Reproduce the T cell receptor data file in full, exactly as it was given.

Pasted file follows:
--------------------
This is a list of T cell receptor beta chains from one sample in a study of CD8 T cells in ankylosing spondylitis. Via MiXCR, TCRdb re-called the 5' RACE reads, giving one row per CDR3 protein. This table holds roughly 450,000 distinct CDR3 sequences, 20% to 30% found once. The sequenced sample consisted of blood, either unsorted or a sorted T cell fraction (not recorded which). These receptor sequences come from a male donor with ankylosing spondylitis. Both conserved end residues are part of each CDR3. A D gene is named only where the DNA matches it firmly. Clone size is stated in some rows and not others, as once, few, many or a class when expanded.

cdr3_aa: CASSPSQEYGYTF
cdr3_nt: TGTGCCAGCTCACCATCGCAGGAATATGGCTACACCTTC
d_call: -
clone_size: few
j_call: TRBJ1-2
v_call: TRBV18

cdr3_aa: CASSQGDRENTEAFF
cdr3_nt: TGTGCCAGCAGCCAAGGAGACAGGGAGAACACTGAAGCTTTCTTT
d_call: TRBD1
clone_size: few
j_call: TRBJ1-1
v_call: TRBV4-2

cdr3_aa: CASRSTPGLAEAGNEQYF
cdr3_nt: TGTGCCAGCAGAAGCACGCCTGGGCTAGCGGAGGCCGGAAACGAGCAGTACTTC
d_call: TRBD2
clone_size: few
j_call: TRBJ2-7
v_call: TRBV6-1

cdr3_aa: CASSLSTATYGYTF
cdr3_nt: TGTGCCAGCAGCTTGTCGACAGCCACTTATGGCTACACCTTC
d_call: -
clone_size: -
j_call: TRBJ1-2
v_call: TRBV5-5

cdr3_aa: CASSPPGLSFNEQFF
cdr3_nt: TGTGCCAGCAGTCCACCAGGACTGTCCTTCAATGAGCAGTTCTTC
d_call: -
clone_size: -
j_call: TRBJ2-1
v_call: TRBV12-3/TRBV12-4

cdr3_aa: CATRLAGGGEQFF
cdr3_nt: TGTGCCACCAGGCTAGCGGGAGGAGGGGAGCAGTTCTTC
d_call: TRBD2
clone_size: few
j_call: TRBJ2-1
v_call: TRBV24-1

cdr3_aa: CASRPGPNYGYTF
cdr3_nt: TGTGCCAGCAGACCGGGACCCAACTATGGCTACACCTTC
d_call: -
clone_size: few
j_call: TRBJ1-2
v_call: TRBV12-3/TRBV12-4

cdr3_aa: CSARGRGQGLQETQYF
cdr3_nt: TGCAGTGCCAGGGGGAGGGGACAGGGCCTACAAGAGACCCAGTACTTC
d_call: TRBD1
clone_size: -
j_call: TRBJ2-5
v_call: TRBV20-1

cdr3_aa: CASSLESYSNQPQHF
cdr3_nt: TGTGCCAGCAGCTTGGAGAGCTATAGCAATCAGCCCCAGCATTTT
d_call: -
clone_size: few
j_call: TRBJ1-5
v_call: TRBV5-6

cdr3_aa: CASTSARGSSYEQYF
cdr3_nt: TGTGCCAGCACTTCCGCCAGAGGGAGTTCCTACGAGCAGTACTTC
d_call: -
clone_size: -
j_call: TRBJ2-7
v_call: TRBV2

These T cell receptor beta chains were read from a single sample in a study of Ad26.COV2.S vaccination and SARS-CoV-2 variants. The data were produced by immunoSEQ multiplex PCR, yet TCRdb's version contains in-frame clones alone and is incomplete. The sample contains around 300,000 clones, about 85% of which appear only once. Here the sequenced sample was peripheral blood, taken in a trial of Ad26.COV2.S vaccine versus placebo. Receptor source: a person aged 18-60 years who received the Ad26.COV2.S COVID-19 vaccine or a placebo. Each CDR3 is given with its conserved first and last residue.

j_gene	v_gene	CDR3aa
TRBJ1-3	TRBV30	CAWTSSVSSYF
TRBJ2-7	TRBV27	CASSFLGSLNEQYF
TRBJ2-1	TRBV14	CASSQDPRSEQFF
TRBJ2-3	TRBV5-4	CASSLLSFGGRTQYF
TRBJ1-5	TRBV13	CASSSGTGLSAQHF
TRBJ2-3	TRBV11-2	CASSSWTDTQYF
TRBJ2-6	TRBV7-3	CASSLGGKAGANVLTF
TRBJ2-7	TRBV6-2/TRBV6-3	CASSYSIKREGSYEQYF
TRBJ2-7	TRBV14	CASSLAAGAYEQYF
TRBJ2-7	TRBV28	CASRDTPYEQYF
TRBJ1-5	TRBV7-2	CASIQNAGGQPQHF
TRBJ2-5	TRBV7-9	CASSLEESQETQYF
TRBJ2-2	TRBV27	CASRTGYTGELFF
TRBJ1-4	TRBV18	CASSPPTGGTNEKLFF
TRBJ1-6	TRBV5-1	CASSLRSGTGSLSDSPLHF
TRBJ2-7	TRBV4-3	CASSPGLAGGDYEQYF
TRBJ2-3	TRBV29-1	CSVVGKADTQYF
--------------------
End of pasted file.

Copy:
This is a list of T cell receptor beta chains from one sample in a study of CD8 T cells in ankylosing spondylitis. Via MiXCR, TCRdb re-called the 5' RACE reads, giving one row per CDR3 protein. This table holds roughly 450,000 distinct CDR3 sequences, 20% to 30% found once. The sequenced sample consisted of blood, either unsorted or a sorted T cell fraction (not recorded which). These receptor sequences come from a male donor with ankylosing spondylitis. Both conserved end residues are part of each CDR3. A D gene is named only where the DNA matches it firmly. Clone size is stated in some rows and not others, as once, few, many or a class when expanded.

cdr3_aa: CASSPSQEYGYTF
cdr3_nt: TGTGCCAGCTCACCATCGCAGGAATATGGCTACACCTTC
d_call: -
clone_size: few
j_call: TRBJ1-2
v_call: TRBV18

cdr3_aa: CASSQGDRENTEAFF
cdr3_nt: TGTGCCAGCAGCCAAGGAGACAGGGAGAACACTGAAGCTTTCTTT
d_call: TRBD1
clone_size: few
j_call: TRBJ1-1
v_call: TRBV4-2

cdr3_aa: CASRSTPGLAEAGNEQYF
cdr3_nt: TGTGCCAGCAGAAGCACGCCTGGGCTAGCGGAGGCCGGAAACGAGCAGTACTTC
d_call: TRBD2
clone_size: few
j_call: TRBJ2-7
v_call: TRBV6-1

cdr3_aa: CASSLSTATYGYTF
cdr3_nt: TGTGCCAGCAGCTTGTCGACAGCCACTTATGGCTACACCTTC
d_call: -
clone_size: -
j_call: TRBJ1-2
v_call: TRBV5-5

cdr3_aa: CASSPPGLSFNEQFF
cdr3_nt: TGTGCCAGCAGTCCACCAGGACTGTCCTTCAATGAGCAGTTCTTC
d_call: -
clone_size: -
j_call: TRBJ2-1
v_call: TRBV12-3/TRBV12-4

cdr3_aa: CATRLAGGGEQFF
cdr3_nt: TGTGCCACCAGGCTAGCGGGAGGAGGGGAGCAGTTCTTC
d_call: TRBD2
clone_size: few
j_call: TRBJ2-1
v_call: TRBV24-1

cdr3_aa: CASRPGPNYGYTF
cdr3_nt: TGTGCCAGCAGACCGGGACCCAACTATGGCTACACCTTC
d_call: -
clone_size: few
j_call: TRBJ1-2
v_call: TRBV12-3/TRBV12-4

cdr3_aa: CSARGRGQGLQETQYF
cdr3_nt: TGCAGTGCCAGGGGGAGGGGACAGGGCCTACAAGAGACCCAGTACTTC
d_call: TRBD1
clone_size: -
j_call: TRBJ2-5
v_call: TRBV20-1

cdr3_aa: CASSLESYSNQPQHF
cdr3_nt: TGTGCCAGCAGCTTGGAGAGCTATAGCAATCAGCCCCAGCATTTT
d_call: -
clone_size: few
j_call: TRBJ1-5
v_call: TRBV5-6

cdr3_aa: CASTSARGSSYEQYF
cdr3_nt: TGTGCCAGCACTTCCGCCAGAGGGAGTTCCTACGAGCAGTACTTC
d_call: -
clone_size: -
j_call: TRBJ2-7
v_call: TRBV2

These T cell receptor beta chains were read from a single sample in a study of Ad26.COV2.S vaccination and SARS-CoV-2 variants. The data were produced by immunoSEQ multiplex PCR, yet TCRdb's version contains in-frame clones alone and is incomplete. The sample contains around 300,000 clones, about 85% of which appear only once. Here the sequenced sample was peripheral blood, taken in a trial of Ad26.COV2.S vaccine versus placebo. Receptor source: a person aged 18-60 years who received the Ad26.COV2.S COVID-19 vaccine or a placebo. Each CDR3 is given with its conserved first and last residue.

j_gene	v_gene	CDR3aa
TRBJ1-3	TRBV30	CAWTSSVSSYF
TRBJ2-7	TRBV27	CASSFLGSLNEQYF
TRBJ2-1	TRBV14	CASSQDPRSEQFF
TRBJ2-3	TRBV5-4	CASSLLSFGGRTQYF
TRBJ1-5	TRBV13	CASSSGTGLSAQHF
TRBJ2-3	TRBV11-2	CASSSWTDTQYF
TRBJ2-6	TRBV7-3	CASSLGGKAGANVLTF
TRBJ2-7	TRBV6-2/TRBV6-3	CASSYSIKREGSYEQYF
TRBJ2-7	TRBV14	CASSLAAGAYEQYF
TRBJ2-7	TRBV28	CASRDTPYEQYF
TRBJ1-5	TRBV7-2	CASIQNAGGQPQHF
TRBJ2-5	TRBV7-9	CASSLEESQETQYF
TRBJ2-2	TRBV27	CASRTGYTGELFF
TRBJ1-4	TRBV18	CASSPPTGGTNEKLFF
TRBJ1-6	TRBV5-1	CASSLRSGTGSLSDSPLHF
TRBJ2-7	TRBV4-3	CASSPGLAGGDYEQYF
TRBJ2-3	TRBV29-1	CSVVGKADTQYF